The last yixing pictures went down pretty well, so here's my other most-used pot. I use this 1980's tall shui ping for pu-erh. Since I primarily drink aged sheng pu-erh, that's mostly what's going into this pot, but on the occasion that I drink some younger or adolescent teas, I use this pot too. It really isn't that important to militantly reserve pots for specific teas or tea types, as the effects of past brews are pretty negligible on how the pot typically brews a tea, especially if you only brew a certain type of tea in it once or twice. It's really not going to make much of a difference.
Rather, I'm more focused on how the clay of a particular pot affects the brew, and this pin zi ni is just tender enough to round out the body wile at the same time supporting the tea's aroma. Since this pot is a bit "newer" and since I don't dip into my stash too often these days (it's easier on my wallet!) the patina is coming a little bit slower, but the inside seems to be darkening more quickly than with some other pots (it's only slightly visible above.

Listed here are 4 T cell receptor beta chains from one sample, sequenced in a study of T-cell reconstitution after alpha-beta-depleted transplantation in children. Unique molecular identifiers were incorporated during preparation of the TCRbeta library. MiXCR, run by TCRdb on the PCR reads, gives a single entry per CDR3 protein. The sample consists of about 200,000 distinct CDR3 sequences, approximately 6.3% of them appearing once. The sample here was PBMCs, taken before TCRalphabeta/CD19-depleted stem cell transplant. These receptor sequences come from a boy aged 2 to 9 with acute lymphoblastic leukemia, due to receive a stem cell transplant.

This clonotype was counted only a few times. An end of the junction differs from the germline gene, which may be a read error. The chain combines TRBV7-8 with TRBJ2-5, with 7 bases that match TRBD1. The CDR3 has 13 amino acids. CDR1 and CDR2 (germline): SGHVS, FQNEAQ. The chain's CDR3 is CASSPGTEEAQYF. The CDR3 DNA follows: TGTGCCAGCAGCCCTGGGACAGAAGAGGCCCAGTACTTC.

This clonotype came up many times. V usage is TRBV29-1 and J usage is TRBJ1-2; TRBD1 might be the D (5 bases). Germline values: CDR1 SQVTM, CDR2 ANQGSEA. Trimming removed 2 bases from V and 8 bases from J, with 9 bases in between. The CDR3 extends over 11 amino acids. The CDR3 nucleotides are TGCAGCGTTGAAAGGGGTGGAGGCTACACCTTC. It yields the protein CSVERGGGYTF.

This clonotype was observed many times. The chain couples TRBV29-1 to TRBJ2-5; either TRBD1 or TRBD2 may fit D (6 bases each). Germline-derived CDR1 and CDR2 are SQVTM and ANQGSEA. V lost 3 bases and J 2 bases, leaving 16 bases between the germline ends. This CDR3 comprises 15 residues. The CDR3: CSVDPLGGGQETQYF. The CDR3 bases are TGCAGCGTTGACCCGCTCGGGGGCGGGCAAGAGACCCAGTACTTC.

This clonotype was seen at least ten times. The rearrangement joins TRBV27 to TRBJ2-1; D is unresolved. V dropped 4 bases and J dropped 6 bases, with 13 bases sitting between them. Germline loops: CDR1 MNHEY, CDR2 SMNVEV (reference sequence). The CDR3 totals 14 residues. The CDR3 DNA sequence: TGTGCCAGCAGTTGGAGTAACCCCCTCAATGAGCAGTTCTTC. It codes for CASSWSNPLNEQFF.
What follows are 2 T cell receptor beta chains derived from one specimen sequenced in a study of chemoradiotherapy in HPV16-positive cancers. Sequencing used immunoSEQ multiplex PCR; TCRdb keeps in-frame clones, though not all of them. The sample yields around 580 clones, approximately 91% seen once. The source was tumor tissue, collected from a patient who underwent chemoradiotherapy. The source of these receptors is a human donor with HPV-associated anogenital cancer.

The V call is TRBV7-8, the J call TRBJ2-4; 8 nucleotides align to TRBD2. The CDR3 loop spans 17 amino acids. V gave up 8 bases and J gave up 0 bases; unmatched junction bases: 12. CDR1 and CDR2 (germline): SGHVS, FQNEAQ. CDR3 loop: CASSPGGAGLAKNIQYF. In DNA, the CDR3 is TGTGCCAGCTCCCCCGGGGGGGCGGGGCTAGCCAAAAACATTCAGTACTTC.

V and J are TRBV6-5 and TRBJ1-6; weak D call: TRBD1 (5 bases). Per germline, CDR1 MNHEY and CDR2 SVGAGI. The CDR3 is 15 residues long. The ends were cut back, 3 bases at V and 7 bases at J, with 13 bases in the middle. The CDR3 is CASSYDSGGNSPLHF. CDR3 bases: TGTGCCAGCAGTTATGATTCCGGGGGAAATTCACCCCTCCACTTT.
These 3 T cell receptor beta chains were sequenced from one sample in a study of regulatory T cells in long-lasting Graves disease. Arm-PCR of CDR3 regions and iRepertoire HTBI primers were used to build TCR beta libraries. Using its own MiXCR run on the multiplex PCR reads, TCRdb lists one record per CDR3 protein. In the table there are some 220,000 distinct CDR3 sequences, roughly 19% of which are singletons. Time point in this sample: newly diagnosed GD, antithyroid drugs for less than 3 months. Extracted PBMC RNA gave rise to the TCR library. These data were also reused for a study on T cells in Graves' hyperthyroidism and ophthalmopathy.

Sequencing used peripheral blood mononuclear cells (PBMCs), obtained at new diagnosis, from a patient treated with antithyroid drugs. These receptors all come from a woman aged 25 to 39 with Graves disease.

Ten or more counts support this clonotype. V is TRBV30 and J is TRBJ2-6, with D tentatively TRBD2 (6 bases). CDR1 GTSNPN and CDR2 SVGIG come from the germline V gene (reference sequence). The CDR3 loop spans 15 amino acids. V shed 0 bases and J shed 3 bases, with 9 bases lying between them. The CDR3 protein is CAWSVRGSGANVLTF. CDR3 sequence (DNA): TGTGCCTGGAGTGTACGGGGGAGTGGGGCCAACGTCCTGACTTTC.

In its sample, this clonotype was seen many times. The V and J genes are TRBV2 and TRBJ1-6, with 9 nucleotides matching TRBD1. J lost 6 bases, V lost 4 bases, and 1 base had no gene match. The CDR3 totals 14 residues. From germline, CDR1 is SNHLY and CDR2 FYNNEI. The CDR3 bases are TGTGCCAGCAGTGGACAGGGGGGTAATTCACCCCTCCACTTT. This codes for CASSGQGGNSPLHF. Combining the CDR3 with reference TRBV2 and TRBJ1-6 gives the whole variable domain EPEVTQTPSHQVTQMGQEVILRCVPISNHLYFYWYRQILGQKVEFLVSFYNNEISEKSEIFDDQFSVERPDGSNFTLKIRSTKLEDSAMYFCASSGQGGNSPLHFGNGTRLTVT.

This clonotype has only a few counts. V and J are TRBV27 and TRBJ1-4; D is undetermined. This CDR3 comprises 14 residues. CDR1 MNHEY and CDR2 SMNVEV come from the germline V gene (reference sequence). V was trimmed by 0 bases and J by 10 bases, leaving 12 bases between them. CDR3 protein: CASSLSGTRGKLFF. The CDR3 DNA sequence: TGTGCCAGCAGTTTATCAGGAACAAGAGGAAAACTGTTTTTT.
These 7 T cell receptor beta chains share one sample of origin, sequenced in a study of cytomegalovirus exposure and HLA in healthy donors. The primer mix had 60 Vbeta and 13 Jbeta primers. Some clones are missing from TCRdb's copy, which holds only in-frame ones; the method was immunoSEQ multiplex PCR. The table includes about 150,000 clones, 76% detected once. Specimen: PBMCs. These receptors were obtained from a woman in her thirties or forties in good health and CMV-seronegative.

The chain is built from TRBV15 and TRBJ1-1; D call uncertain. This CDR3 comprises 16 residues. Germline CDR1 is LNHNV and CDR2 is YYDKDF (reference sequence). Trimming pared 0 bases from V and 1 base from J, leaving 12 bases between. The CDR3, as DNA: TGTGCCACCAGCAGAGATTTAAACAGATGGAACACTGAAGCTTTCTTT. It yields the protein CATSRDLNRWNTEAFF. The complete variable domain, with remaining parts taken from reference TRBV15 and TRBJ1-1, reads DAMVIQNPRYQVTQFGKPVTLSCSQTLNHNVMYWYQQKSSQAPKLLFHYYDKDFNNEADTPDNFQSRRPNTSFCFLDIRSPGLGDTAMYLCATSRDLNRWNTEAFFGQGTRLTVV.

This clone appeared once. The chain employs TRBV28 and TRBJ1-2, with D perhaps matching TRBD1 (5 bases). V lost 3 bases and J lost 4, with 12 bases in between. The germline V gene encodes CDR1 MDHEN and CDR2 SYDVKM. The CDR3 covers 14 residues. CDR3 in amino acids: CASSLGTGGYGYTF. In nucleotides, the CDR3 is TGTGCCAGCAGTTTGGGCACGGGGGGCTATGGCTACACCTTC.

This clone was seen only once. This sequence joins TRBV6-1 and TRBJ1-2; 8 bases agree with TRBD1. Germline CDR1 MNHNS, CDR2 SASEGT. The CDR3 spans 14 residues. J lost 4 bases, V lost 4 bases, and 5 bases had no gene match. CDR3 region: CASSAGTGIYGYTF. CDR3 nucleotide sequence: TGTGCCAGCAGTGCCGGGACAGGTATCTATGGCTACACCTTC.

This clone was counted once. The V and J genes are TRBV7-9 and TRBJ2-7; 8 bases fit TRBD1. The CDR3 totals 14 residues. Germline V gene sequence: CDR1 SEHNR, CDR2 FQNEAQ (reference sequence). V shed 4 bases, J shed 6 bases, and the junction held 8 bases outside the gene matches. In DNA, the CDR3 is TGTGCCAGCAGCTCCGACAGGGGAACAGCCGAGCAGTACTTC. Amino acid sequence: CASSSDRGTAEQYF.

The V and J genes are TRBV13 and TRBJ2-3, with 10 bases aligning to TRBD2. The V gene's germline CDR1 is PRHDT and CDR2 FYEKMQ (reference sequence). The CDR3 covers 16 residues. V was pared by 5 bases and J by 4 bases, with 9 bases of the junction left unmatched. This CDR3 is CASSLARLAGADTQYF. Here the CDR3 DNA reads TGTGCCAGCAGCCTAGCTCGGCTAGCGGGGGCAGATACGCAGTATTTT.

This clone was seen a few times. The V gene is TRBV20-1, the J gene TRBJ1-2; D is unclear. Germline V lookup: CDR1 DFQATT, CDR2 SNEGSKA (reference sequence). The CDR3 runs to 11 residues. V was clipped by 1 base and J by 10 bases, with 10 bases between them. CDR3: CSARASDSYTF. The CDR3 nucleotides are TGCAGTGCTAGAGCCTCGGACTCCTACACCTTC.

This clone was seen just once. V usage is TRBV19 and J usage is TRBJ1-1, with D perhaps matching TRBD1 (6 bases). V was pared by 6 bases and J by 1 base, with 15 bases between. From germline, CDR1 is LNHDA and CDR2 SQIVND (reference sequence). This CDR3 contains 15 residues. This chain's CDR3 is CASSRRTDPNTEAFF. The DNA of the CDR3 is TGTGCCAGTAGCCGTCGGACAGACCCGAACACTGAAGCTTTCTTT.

This pot's chop is the same as this one (which is upside down in the picture), and it refers to the fact that the pot was made at Yixing Factory #1 as a graduation model. Shui ping isn't the most adventurous style of pot, but there's still something powerful about the simple aesthetic. I really like that this one is a bit taller--the lid isn't quite as wide and has more of a vertical energy. I think the compressed shape also contributes to its pour, which isn't the fastest but hardly leaks at all. I've gone through a lot of pots trying to find one that feels right for a particular type of tea, and I hope this unassuming pot will be brewing my pu-erh for many many years.